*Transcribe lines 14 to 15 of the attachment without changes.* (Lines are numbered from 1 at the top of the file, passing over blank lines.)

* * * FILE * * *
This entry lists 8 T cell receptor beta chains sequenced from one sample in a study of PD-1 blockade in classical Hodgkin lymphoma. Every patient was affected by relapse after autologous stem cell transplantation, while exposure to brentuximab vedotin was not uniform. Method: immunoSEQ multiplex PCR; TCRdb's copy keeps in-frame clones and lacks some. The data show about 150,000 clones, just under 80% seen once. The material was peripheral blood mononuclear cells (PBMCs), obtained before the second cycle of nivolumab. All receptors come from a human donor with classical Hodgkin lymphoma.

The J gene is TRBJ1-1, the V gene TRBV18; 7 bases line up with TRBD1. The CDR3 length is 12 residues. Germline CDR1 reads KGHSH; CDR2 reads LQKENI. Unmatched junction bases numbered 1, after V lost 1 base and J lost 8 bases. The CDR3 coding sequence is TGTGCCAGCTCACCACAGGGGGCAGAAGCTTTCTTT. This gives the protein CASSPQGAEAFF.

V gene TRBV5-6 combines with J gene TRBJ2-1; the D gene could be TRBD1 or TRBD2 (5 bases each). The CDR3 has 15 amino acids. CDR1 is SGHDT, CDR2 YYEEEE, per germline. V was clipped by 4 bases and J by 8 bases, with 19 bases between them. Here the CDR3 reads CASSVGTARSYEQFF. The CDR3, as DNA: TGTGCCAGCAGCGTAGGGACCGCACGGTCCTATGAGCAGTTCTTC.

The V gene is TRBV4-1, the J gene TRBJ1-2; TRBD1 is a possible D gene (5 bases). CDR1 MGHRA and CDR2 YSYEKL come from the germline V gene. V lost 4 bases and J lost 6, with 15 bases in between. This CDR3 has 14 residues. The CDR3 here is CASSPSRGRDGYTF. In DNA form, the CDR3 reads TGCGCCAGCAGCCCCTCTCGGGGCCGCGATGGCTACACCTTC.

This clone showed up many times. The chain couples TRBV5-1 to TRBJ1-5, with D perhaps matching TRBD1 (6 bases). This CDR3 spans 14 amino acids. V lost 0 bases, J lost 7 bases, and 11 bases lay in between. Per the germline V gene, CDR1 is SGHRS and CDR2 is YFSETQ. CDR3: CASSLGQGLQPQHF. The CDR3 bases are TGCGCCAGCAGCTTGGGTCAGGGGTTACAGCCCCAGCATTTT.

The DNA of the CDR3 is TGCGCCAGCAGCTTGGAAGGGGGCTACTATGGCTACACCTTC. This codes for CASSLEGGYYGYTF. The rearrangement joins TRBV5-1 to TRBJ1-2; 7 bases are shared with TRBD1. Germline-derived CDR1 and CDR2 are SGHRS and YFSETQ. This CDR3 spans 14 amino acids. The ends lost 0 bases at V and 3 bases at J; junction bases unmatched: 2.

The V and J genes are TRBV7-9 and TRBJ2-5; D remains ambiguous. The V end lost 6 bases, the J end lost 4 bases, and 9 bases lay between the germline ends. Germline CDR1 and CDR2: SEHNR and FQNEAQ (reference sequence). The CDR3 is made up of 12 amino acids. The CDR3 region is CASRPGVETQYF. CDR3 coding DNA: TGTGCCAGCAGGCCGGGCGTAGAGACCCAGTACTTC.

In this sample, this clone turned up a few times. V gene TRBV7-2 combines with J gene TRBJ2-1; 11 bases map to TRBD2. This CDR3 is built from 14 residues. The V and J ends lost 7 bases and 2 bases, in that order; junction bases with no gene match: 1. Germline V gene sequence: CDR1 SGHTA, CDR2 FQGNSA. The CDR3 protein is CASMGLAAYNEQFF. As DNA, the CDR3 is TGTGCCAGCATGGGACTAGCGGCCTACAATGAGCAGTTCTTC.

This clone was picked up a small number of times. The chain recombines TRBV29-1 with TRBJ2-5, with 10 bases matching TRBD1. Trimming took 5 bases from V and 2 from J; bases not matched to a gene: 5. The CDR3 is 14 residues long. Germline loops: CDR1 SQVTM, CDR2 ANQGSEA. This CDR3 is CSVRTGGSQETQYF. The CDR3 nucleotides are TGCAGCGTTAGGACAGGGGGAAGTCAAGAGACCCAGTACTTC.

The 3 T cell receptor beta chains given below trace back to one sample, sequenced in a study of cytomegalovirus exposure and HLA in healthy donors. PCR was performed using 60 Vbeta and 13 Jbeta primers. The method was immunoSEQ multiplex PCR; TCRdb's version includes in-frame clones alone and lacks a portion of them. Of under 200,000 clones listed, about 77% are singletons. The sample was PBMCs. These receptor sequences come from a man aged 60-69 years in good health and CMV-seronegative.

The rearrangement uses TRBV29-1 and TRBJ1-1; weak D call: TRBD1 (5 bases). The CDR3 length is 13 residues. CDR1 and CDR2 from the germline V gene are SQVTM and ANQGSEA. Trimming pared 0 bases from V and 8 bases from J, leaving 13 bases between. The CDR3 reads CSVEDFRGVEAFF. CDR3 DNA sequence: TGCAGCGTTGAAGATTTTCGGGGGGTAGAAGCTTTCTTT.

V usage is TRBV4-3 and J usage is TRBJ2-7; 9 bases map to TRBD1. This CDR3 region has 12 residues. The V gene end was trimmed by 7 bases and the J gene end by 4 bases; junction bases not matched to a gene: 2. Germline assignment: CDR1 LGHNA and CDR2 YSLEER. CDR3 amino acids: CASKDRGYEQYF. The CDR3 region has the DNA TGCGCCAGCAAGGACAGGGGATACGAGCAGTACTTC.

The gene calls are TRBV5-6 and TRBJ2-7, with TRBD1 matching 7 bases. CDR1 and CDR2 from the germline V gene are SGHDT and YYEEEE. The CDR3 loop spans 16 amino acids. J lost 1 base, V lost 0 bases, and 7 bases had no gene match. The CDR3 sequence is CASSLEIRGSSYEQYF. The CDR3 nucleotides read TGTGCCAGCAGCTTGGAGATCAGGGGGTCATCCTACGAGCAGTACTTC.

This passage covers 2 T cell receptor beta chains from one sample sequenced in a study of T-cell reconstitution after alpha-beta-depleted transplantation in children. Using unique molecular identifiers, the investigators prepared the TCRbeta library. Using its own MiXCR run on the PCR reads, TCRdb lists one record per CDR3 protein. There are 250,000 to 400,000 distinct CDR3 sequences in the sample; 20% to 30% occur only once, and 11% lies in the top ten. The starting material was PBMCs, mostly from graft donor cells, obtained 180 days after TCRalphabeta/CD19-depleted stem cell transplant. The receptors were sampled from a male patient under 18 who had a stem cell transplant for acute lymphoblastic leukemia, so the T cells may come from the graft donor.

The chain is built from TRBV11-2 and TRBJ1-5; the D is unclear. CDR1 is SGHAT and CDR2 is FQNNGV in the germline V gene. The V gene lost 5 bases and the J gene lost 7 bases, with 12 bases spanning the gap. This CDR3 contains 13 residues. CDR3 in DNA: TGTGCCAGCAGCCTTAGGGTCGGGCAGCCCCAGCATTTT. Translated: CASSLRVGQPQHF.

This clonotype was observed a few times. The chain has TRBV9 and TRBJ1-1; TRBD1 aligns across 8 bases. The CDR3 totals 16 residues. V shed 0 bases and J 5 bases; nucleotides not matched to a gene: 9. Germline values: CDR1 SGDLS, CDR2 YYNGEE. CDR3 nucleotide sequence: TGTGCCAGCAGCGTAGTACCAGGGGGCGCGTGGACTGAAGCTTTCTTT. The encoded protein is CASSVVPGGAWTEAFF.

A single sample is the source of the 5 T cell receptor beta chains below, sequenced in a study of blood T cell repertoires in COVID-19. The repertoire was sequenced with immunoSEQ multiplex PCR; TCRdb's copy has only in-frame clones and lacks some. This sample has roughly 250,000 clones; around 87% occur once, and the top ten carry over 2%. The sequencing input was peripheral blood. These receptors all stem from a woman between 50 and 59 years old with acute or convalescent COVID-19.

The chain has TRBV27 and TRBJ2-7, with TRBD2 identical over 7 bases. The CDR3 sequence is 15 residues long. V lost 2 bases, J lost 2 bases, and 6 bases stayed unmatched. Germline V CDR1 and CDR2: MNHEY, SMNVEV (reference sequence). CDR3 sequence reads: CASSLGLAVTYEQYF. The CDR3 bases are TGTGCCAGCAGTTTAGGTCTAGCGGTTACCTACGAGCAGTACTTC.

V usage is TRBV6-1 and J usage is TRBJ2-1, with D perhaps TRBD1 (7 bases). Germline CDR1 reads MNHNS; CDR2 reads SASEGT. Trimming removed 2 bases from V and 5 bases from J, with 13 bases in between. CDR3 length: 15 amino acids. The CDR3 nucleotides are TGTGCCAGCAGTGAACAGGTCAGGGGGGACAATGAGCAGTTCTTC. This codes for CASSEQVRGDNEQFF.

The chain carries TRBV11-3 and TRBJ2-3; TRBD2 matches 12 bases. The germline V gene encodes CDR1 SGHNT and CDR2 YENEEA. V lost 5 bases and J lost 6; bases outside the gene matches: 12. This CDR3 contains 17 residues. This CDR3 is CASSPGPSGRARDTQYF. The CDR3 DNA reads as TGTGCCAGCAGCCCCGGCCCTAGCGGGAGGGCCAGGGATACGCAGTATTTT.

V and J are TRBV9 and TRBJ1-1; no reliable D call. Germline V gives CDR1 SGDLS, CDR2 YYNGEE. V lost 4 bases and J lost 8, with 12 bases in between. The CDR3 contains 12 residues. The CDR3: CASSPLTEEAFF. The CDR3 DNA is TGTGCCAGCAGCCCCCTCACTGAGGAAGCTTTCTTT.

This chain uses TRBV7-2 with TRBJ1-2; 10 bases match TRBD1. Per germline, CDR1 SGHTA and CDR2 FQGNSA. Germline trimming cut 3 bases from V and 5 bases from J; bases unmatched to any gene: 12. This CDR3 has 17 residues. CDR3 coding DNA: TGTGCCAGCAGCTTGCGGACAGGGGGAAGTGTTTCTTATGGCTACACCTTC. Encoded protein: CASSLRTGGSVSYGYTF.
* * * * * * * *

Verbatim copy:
This passage covers 2 T cell receptor beta chains from one sample sequenced in a study of T-cell reconstitution after alpha-beta-depleted transplantation in children. Using unique molecular identifiers, the investigators prepared the TCRbeta library. Using its own MiXCR run on the PCR reads, TCRdb lists one record per CDR3 protein. There are 250,000 to 400,000 distinct CDR3 sequences in the sample; 20% to 30% occur only once, and 11% lies in the top ten. The starting material was PBMCs, mostly from graft donor cells, obtained 180 days after TCRalphabeta/CD19-depleted stem cell transplant. The receptors were sampled from a male patient under 18 who had a stem cell transplant for acute lymphoblastic leukemia, so the T cells may come from the graft donor.

The chain is built from TRBV11-2 and TRBJ1-5; the D is unclear. CDR1 is SGHAT and CDR2 is FQNNGV in the germline V gene. The V gene lost 5 bases and the J gene lost 7 bases, with 12 bases spanning the gap. This CDR3 contains 13 residues. CDR3 in DNA: TGTGCCAGCAGCCTTAGGGTCGGGCAGCCCCAGCATTTT. Translated: CASSLRVGQPQHF.